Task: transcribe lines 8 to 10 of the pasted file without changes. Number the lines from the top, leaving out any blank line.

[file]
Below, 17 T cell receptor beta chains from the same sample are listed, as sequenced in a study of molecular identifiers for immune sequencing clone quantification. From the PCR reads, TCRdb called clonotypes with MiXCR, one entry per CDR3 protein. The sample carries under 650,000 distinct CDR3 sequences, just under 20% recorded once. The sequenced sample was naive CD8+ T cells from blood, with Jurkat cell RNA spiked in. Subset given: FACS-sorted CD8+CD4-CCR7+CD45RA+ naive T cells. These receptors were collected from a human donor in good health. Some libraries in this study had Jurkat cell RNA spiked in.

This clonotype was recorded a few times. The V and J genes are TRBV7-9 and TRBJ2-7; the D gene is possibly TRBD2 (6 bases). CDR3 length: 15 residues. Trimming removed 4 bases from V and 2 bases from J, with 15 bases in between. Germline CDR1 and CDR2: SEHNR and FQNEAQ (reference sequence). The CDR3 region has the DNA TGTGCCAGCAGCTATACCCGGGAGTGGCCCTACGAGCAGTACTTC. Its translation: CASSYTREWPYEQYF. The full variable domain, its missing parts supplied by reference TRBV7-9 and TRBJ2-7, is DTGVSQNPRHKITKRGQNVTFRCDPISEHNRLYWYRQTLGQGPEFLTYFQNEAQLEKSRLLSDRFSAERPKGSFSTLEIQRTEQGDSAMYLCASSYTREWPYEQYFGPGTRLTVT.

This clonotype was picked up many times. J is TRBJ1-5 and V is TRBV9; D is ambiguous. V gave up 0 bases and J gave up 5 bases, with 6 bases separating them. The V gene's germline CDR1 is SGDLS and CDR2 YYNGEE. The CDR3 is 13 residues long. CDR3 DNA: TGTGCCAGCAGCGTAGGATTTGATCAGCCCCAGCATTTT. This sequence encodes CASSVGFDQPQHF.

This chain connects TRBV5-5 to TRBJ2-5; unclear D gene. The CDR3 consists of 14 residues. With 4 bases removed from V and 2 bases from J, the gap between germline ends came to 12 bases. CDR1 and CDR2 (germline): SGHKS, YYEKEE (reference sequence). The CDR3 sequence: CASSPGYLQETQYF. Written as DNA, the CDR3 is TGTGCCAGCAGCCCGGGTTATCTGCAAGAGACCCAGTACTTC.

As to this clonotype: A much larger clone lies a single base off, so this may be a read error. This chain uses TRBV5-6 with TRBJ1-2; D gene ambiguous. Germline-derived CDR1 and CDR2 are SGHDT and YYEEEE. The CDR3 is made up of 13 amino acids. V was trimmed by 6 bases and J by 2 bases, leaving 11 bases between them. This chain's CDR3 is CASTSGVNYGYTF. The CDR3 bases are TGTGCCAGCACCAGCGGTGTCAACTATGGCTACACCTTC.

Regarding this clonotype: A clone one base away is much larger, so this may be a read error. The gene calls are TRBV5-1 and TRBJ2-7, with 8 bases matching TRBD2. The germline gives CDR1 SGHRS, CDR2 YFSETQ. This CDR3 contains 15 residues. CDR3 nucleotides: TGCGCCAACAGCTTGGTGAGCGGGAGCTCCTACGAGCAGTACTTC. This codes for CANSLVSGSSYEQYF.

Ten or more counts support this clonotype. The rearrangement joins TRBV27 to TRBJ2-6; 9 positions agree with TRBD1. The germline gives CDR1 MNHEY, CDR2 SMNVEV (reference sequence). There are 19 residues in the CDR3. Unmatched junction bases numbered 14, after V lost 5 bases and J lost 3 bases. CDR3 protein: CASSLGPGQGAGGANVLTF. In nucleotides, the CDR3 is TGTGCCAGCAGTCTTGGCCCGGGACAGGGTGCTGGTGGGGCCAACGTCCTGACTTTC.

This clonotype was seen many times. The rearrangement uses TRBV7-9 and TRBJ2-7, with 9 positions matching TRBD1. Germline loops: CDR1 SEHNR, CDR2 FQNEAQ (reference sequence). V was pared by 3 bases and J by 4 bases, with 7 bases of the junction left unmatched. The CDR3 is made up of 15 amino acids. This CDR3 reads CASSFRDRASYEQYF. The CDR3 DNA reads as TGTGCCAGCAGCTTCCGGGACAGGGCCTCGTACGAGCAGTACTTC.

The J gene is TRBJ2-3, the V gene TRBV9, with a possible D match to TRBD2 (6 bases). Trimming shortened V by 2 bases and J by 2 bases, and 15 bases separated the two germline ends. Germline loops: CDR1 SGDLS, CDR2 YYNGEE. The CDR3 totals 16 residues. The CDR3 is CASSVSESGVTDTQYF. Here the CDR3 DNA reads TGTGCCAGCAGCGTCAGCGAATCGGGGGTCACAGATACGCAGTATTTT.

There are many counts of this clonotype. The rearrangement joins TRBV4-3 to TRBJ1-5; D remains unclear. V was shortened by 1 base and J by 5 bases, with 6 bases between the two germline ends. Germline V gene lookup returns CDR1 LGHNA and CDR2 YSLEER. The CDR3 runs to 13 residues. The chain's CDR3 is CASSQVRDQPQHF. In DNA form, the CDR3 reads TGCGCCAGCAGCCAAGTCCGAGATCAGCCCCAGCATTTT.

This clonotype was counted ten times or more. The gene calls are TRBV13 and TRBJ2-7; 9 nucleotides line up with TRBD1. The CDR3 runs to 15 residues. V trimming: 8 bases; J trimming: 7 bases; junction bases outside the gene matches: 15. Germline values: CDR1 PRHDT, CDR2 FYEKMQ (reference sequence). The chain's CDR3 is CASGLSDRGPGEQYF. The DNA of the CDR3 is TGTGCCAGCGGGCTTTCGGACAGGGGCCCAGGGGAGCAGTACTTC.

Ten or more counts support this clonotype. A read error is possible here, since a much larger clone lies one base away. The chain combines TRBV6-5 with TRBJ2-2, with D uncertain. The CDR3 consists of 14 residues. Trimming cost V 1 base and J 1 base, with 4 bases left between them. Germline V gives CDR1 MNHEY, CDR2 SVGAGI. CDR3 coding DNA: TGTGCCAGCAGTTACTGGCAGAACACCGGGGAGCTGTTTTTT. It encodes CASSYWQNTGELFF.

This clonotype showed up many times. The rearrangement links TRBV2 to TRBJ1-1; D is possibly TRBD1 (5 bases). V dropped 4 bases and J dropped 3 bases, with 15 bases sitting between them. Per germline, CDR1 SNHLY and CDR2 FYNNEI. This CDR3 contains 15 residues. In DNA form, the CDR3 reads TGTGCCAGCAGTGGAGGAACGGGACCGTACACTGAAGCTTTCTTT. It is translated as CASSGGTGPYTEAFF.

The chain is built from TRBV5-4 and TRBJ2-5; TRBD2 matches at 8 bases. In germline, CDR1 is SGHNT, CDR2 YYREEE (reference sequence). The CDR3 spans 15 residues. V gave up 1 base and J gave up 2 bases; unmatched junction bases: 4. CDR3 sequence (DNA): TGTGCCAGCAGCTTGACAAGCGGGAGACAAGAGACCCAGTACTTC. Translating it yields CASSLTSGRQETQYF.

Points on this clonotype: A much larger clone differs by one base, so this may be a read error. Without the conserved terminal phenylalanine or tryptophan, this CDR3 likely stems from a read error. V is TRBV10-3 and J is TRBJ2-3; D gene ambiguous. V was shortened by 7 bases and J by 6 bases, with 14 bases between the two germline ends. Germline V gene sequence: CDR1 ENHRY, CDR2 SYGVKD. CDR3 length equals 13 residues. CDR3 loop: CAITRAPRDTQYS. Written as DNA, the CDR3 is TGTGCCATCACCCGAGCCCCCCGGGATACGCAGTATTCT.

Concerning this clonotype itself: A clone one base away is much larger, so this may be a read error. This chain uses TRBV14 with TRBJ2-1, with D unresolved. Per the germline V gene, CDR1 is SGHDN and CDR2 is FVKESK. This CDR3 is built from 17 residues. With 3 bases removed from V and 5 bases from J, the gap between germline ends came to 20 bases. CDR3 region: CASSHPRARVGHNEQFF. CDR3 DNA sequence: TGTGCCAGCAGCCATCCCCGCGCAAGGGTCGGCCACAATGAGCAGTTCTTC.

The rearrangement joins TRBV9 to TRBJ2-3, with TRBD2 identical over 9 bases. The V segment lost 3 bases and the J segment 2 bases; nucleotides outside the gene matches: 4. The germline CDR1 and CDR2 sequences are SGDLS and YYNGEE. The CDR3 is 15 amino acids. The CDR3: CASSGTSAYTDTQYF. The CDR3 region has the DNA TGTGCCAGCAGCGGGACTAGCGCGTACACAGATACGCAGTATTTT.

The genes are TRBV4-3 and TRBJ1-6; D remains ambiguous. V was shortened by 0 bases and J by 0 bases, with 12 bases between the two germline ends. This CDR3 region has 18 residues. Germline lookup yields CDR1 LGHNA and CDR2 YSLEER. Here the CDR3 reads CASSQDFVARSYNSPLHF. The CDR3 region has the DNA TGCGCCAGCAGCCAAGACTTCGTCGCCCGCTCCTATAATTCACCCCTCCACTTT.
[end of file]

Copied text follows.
This clonotype was seen many times. The rearrangement uses TRBV7-9 and TRBJ2-7, with 9 positions matching TRBD1. Germline loops: CDR1 SEHNR, CDR2 FQNEAQ (reference sequence). V was pared by 3 bases and J by 4 bases, with 7 bases of the junction left unmatched. The CDR3 is made up of 15 amino acids. This CDR3 reads CASSFRDRASYEQYF. The CDR3 DNA reads as TGTGCCAGCAGCTTCCGGGACAGGGCCTCGTACGAGCAGTACTTC.

The J gene is TRBJ2-3, the V gene TRBV9, with a possible D match to TRBD2 (6 bases). Trimming shortened V by 2 bases and J by 2 bases, and 15 bases separated the two germline ends. Germline loops: CDR1 SGDLS, CDR2 YYNGEE. The CDR3 totals 16 residues. The CDR3 is CASSVSESGVTDTQYF. Here the CDR3 DNA reads TGTGCCAGCAGCGTCAGCGAATCGGGGGTCACAGATACGCAGTATTTT.

There are many counts of this clonotype. The rearrangement joins TRBV4-3 to TRBJ1-5; D remains unclear. V was shortened by 1 base and J by 5 bases, with 6 bases between the two germline ends. Germline V gene lookup returns CDR1 LGHNA and CDR2 YSLEER. The CDR3 runs to 13 residues. The chain's CDR3 is CASSQVRDQPQHF. In DNA form, the CDR3 reads TGCGCCAGCAGCCAAGTCCGAGATCAGCCCCAGCATTTT.